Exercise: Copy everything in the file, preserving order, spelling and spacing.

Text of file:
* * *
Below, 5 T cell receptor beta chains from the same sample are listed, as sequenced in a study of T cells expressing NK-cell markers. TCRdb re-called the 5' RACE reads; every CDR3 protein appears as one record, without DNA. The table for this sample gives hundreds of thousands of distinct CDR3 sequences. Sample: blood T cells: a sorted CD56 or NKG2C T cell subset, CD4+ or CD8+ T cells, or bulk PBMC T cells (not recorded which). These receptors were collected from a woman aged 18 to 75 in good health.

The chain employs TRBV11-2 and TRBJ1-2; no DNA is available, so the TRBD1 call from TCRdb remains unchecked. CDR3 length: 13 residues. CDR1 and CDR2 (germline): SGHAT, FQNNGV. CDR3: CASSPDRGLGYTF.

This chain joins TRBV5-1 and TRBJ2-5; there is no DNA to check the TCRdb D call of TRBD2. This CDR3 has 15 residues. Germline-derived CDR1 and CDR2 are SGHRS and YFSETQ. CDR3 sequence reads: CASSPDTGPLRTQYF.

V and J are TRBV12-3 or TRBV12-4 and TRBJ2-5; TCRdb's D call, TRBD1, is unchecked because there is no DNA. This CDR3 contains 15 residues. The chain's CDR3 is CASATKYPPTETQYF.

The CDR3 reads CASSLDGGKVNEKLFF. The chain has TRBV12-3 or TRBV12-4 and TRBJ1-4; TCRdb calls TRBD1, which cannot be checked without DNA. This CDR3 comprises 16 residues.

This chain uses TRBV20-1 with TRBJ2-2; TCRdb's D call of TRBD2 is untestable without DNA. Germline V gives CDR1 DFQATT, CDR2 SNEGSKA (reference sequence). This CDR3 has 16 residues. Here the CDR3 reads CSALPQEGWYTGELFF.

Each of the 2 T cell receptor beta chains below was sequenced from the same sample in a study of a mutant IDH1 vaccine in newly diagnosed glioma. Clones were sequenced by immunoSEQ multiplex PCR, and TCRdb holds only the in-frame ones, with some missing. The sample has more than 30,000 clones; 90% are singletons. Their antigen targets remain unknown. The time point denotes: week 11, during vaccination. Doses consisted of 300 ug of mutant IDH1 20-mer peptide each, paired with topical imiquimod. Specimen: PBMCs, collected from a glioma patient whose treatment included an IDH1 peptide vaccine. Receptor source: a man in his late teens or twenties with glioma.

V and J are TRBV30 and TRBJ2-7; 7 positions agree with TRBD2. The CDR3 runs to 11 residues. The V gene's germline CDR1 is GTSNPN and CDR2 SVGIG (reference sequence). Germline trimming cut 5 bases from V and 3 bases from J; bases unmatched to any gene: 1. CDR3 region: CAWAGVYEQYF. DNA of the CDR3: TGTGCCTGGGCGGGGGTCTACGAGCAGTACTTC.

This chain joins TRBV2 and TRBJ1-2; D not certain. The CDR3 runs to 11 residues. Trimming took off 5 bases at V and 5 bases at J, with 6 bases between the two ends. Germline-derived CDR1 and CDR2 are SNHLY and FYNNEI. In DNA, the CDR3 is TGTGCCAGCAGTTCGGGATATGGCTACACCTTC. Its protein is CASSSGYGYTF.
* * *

Below, 5 T cell receptor beta chains from the same sample are listed, as sequenced in a study of T cells expressing NK-cell markers. TCRdb re-called the 5' RACE reads; every CDR3 protein appears as one record, without DNA. The table for this sample gives hundreds of thousands of distinct CDR3 sequences. Sample: blood T cells: a sorted CD56 or NKG2C T cell subset, CD4+ or CD8+ T cells, or bulk PBMC T cells (not recorded which). These receptors were collected from a woman aged 18 to 75 in good health.

The chain employs TRBV11-2 and TRBJ1-2; no DNA is available, so the TRBD1 call from TCRdb remains unchecked. CDR3 length: 13 residues. CDR1 and CDR2 (germline): SGHAT, FQNNGV. CDR3: CASSPDRGLGYTF.

This chain joins TRBV5-1 and TRBJ2-5; there is no DNA to check the TCRdb D call of TRBD2. This CDR3 has 15 residues. Germline-derived CDR1 and CDR2 are SGHRS and YFSETQ. CDR3 sequence reads: CASSPDTGPLRTQYF.

V and J are TRBV12-3 or TRBV12-4 and TRBJ2-5; TCRdb's D call, TRBD1, is unchecked because there is no DNA. This CDR3 contains 15 residues. The chain's CDR3 is CASATKYPPTETQYF.

The CDR3 reads CASSLDGGKVNEKLFF. The chain has TRBV12-3 or TRBV12-4 and TRBJ1-4; TCRdb calls TRBD1, which cannot be checked without DNA. This CDR3 comprises 16 residues.

This chain uses TRBV20-1 with TRBJ2-2; TCRdb's D call of TRBD2 is untestable without DNA. Germline V gives CDR1 DFQATT, CDR2 SNEGSKA (reference sequence). This CDR3 has 16 residues. Here the CDR3 reads CSALPQEGWYTGELFF.

Each of the 2 T cell receptor beta chains below was sequenced from the same sample in a study of a mutant IDH1 vaccine in newly diagnosed glioma. Clones were sequenced by immunoSEQ multiplex PCR, and TCRdb holds only the in-frame ones, with some missing. The sample has more than 30,000 clones; 90% are singletons. Their antigen targets remain unknown. The time point denotes: week 11, during vaccination. Doses consisted of 300 ug of mutant IDH1 20-mer peptide each, paired with topical imiquimod. Specimen: PBMCs, collected from a glioma patient whose treatment included an IDH1 peptide vaccine. Receptor source: a man in his late teens or twenties with glioma.

V and J are TRBV30 and TRBJ2-7; 7 positions agree with TRBD2. The CDR3 runs to 11 residues. The V gene's germline CDR1 is GTSNPN and CDR2 SVGIG (reference sequence). Germline trimming cut 5 bases from V and 3 bases from J; bases unmatched to any gene: 1. CDR3 region: CAWAGVYEQYF. DNA of the CDR3: TGTGCCTGGGCGGGGGTCTACGAGCAGTACTTC.

This chain joins TRBV2 and TRBJ1-2; D not certain. The CDR3 runs to 11 residues. Trimming took off 5 bases at V and 5 bases at J, with 6 bases between the two ends. Germline-derived CDR1 and CDR2 are SNHLY and FYNNEI. In DNA, the CDR3 is TGTGCCAGCAGTTCGGGATATGGCTACACCTTC. Its protein is CASSSGYGYTF.